Q: Why are you doing this? I thought the papers were already available electronically.
A: Yes, most papers are available in PDF format on the Greenbelt News Review website, but the quality of many is poor enough that they are sometimes unreadable and often cannot be fully indexed for searching on the computer. These PDFs were made from microfilm images of the paper, which appeared to have minimal quality control standards or had deteriorated by the time the PDFs were made. To obtain higher quality digital images that are fully searchable, we are scanning the original newsprint copies of the paper. These are deteriorating too, so it's imperative to preserve their content and archive a newsprint original soon!
Q: Why are the papers in bad shape - did you not take care of them?
A: The papers have been carefully stored but not perhaps in the best way. One or more copies of an issue were stored folded in plastic bags in file drawers in the News Review office in the Community Center, where the temperature and relative humidity are often not ideal for long-term storage of newsprint. This paper, which is made from coarse wood pulp, is formulated to be inexpensive and expendable. Impurities in the wood pulp remain in the paper after processing and, when exposed to light, high humidity or atmospheric pollutants, promote discoloration and acidic reactions in the paper. This causes the paper fibers to weaken and break, and the paper gradually browns and crumbles.
Q: Do you have all the papers?
A: Not quite all, there are a few missing out of 80 years-worth. We are basically working with the News Review’s collection of past issues, which is housed in file cabinets in the newsroom at the Community Center. We’ve been able to fill some gaps from holdings of past issues in the Greenbelt Library’s Tugwell Room and the Greenbelt Museum. For issues for which we could not find newsprint originals, we cleaned up the existing PDFs to make them more readable and searchable.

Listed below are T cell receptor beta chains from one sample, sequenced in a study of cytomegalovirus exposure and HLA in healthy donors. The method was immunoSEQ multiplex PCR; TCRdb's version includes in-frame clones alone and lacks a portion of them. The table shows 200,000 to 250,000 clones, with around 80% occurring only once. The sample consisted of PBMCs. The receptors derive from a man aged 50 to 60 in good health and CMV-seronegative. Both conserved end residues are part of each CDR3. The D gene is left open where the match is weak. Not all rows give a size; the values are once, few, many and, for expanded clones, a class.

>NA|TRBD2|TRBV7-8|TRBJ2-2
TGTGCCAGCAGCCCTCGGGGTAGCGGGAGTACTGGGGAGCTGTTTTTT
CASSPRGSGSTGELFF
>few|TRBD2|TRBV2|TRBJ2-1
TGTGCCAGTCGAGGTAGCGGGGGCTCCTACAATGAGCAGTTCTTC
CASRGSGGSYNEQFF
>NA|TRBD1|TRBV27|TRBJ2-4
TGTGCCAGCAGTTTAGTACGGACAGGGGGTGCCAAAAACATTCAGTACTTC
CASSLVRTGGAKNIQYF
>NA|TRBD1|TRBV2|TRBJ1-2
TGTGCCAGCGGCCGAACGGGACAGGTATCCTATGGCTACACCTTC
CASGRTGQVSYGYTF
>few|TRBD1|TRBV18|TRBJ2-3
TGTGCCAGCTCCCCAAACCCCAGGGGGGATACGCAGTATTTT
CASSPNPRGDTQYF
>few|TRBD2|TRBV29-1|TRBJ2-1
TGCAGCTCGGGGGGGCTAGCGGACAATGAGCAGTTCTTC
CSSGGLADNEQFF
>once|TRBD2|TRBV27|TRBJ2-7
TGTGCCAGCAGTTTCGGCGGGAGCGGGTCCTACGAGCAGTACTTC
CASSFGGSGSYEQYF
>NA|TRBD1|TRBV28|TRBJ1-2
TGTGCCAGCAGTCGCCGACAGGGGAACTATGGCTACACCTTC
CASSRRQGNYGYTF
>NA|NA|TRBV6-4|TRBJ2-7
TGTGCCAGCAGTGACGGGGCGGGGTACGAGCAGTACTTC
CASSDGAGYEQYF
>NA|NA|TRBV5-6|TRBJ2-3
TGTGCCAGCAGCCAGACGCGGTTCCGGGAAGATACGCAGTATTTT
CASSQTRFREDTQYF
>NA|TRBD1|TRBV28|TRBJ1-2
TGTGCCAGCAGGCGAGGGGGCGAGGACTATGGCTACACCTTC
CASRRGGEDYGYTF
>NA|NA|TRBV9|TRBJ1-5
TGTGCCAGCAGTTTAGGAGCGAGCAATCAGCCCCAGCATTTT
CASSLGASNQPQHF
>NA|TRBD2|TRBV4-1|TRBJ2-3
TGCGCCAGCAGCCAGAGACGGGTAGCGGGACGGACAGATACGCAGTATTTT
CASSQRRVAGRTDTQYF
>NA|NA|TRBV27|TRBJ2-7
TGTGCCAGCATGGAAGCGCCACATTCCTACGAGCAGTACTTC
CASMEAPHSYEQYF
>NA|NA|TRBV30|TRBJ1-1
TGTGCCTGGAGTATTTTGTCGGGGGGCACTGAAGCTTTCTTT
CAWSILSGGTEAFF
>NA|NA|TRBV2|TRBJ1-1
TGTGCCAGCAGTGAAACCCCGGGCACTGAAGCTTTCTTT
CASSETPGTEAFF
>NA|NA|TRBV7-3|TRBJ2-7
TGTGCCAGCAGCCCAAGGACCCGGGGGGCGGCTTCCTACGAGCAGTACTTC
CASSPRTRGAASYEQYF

Q: Where is work on the project taking place?
A: Mostly in GAP's workroom, onstage in the gym of the Greenbelt Community Center (thanks to the City!).
Q: How is the funding being used?
A: We purchased a scanner, two computers and peripherals, lots of archival boxes, and tables and shelving for GAP's workroom. We are also paying the UMD student and digital librarian for their work on the project. GAP staff, board and volunteers are all unpaid. We tally the hours volunteers work on the project, though, to use as an in-kind contribution on grant applications.
Q: What does 'digitizing' mean?
A: Taking something that exists in reality and making a replica of it that is described by numbers. In our case, pages of newspaper articles are turned into images that can be searched to help find facts and references.
Q: What's OCR?
A: OCR stands for Optical Character Recognition. It describes techniques used to turn images of printed or photographed characters back into letters and words. It's how they recognize the number on your tags when you get a ticket from a speeding camera. Yippee!